US President Joe Biden’s remarks at the start of his summit with Vladimir Putin included describing the US and Russia as “two great powers,” a notable elevation of Moscow’s status as he works to create a more stable relationship.
In the past, the US has tried to downplay Moscow’s global role. Former President Obama once described Russia as a “regional power” after it invaded Ukraine.
The context of Biden’s remark wasn’t clear, because background noise made hearing his remarks almost impossible. But he was discussing broadly the importance of meeting face-to-face to establish a better working relationship.
Biden’s remarks during the photo-op were mostly obscured by jostling by the press. Putin’s remarks were more audible.
At one point, Biden seemed to ask Secretary of State Antony Blinken what was happening. Eventually he seemed to just stop speaking, aware he wasn’t being heard.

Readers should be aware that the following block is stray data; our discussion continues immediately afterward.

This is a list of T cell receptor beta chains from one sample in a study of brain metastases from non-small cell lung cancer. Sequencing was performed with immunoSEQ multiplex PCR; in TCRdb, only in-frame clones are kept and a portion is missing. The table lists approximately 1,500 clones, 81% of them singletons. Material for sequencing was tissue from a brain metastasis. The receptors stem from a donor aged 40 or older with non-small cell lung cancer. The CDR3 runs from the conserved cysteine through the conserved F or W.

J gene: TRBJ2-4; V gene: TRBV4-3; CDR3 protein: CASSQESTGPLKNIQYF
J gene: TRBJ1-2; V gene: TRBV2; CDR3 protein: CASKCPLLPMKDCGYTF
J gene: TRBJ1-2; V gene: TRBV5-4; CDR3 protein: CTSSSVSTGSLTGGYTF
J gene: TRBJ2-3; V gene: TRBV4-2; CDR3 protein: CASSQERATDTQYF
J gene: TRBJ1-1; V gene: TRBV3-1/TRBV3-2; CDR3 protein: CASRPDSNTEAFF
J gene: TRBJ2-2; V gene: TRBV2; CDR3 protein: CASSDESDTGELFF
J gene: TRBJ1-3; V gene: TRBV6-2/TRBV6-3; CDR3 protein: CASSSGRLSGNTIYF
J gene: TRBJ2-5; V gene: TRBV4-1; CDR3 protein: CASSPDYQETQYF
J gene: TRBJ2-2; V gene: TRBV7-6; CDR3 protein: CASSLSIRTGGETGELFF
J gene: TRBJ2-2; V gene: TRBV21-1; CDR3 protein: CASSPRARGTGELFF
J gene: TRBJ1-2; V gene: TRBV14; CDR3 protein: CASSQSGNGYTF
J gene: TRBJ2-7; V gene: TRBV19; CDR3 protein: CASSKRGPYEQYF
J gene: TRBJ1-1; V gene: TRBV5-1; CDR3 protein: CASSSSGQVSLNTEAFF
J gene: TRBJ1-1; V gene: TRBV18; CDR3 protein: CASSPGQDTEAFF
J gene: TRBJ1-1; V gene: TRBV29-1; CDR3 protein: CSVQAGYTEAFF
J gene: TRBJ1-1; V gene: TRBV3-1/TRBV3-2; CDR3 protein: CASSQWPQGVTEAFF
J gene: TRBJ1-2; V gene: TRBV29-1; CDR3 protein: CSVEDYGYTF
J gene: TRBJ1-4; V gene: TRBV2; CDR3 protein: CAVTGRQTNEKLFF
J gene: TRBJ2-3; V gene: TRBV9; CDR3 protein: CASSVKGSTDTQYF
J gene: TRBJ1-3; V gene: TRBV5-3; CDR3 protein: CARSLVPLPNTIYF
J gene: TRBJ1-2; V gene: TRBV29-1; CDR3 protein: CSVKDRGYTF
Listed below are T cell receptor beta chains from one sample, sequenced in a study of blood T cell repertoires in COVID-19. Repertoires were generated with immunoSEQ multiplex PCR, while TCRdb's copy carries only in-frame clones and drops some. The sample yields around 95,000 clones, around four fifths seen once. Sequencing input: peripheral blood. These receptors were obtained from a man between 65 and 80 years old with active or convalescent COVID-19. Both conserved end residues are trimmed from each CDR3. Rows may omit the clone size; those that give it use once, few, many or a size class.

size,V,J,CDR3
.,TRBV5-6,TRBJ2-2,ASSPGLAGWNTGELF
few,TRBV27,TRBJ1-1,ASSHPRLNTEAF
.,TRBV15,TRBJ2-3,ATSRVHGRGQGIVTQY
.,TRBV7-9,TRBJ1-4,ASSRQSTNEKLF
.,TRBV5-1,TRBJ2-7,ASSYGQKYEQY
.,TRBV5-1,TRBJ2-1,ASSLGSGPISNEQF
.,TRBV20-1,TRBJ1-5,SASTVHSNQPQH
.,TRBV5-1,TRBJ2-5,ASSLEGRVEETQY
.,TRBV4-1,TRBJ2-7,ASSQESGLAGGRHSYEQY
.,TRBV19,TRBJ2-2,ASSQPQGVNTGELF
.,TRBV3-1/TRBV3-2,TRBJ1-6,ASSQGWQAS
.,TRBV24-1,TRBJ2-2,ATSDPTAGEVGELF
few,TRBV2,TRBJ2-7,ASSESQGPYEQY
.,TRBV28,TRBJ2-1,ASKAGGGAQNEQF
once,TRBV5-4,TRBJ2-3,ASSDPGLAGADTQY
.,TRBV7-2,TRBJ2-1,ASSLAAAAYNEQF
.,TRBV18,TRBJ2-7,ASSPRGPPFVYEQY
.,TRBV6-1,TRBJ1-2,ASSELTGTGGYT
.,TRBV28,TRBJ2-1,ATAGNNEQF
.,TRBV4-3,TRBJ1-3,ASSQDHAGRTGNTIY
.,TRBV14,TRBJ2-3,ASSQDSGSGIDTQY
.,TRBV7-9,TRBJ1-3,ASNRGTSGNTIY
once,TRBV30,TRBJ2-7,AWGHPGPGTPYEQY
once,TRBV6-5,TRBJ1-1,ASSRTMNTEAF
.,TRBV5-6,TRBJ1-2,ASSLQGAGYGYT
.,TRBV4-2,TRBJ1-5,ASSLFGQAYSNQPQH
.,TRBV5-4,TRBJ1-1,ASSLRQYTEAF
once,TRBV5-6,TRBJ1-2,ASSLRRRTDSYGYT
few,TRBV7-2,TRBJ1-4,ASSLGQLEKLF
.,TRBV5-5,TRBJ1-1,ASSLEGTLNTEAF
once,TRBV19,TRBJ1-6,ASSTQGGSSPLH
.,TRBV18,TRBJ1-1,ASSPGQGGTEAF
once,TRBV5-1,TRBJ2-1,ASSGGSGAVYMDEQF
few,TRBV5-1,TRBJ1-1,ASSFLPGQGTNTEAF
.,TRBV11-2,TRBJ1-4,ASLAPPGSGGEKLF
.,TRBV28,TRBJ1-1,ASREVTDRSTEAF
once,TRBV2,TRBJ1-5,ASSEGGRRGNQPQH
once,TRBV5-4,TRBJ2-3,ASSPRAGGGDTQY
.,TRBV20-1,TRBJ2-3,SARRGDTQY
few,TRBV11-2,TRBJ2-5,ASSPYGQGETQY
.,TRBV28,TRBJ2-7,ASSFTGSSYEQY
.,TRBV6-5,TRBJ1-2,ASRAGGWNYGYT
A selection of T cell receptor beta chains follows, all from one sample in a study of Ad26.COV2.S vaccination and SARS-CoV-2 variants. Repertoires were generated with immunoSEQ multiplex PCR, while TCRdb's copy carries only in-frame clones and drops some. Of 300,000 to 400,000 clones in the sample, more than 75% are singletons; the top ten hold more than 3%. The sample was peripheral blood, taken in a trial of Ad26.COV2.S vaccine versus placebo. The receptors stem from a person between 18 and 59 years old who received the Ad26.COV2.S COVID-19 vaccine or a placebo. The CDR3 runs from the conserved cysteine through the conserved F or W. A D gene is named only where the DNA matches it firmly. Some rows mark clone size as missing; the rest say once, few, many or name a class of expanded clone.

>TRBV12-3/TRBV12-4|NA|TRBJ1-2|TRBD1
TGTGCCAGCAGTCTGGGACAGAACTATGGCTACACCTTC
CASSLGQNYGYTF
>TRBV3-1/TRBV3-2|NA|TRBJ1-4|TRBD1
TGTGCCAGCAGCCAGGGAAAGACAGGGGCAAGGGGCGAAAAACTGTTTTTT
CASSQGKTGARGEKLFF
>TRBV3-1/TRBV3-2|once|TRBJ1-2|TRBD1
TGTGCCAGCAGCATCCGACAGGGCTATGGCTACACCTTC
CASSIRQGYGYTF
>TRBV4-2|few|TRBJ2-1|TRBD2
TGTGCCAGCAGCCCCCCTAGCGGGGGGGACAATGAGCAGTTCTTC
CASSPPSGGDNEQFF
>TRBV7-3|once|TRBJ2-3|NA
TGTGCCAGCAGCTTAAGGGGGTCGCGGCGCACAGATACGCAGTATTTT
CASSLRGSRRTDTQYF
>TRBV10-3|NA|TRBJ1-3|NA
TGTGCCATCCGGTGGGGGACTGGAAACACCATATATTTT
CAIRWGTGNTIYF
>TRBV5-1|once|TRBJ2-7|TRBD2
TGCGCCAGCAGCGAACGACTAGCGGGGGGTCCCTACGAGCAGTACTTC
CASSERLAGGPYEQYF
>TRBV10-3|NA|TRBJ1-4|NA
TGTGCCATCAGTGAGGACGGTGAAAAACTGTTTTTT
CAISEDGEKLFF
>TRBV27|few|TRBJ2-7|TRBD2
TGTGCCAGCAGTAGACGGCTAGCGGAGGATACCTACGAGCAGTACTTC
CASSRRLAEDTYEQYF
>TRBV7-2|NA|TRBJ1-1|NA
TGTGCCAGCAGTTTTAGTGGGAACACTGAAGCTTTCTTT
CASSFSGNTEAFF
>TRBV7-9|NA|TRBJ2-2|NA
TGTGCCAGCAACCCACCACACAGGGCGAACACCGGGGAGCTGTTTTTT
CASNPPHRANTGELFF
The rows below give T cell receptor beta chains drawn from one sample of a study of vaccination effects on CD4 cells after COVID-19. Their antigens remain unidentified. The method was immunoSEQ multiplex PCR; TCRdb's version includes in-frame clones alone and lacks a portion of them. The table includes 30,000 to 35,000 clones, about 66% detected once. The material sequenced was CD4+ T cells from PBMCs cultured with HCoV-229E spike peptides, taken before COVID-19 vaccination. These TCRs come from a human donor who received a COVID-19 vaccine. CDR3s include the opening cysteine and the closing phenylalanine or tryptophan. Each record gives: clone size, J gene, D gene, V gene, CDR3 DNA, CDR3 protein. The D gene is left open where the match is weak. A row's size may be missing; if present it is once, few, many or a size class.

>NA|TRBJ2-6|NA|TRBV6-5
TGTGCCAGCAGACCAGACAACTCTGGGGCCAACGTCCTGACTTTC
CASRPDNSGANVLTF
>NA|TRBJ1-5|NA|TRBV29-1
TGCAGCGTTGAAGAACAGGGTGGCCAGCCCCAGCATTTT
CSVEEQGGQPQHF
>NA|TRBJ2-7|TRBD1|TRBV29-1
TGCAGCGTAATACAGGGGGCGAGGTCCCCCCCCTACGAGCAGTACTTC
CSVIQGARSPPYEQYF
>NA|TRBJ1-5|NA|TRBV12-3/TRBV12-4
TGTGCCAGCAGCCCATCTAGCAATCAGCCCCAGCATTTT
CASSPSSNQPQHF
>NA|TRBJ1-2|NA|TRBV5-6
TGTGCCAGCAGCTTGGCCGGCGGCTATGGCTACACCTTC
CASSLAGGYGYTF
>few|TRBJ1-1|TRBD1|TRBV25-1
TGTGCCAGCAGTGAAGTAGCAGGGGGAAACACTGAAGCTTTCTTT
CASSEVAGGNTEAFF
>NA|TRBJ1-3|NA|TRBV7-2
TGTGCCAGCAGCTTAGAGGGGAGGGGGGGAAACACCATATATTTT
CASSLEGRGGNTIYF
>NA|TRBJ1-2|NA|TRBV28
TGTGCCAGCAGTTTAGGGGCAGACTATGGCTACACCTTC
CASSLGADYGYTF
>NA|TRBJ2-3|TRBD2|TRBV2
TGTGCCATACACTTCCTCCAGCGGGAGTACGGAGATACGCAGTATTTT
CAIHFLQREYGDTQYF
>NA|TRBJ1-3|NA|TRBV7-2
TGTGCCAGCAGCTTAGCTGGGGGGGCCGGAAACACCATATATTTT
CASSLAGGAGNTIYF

“I think it’s always better to meet face to face,” he said.
American reporters who were able to enter the meeting said they asked three questions of Biden and Putin in the spray. One asked Putin if he feared opposition leader Alexey Navalny. Another asked what he would do if Ukraine joined NATO. And another asked Biden if he trusted Putin.
Biden seemed to nod and look down at his papers as the questions were being shouted; US officials said afterward he was not nodding in response to any particular question.
A scrum of reporters had gathered outside the summit site to try accessing the photo-op. Aides screamed at the group to settle itself, but photojournalists and reporters scuffled as they scrambled to get inside the Villa la Grange.
Reporters described frenzied moments inside the meeting room, with shouting and pushing, before reporters were pushed out. One reporter described being shoved to the ground in the fray.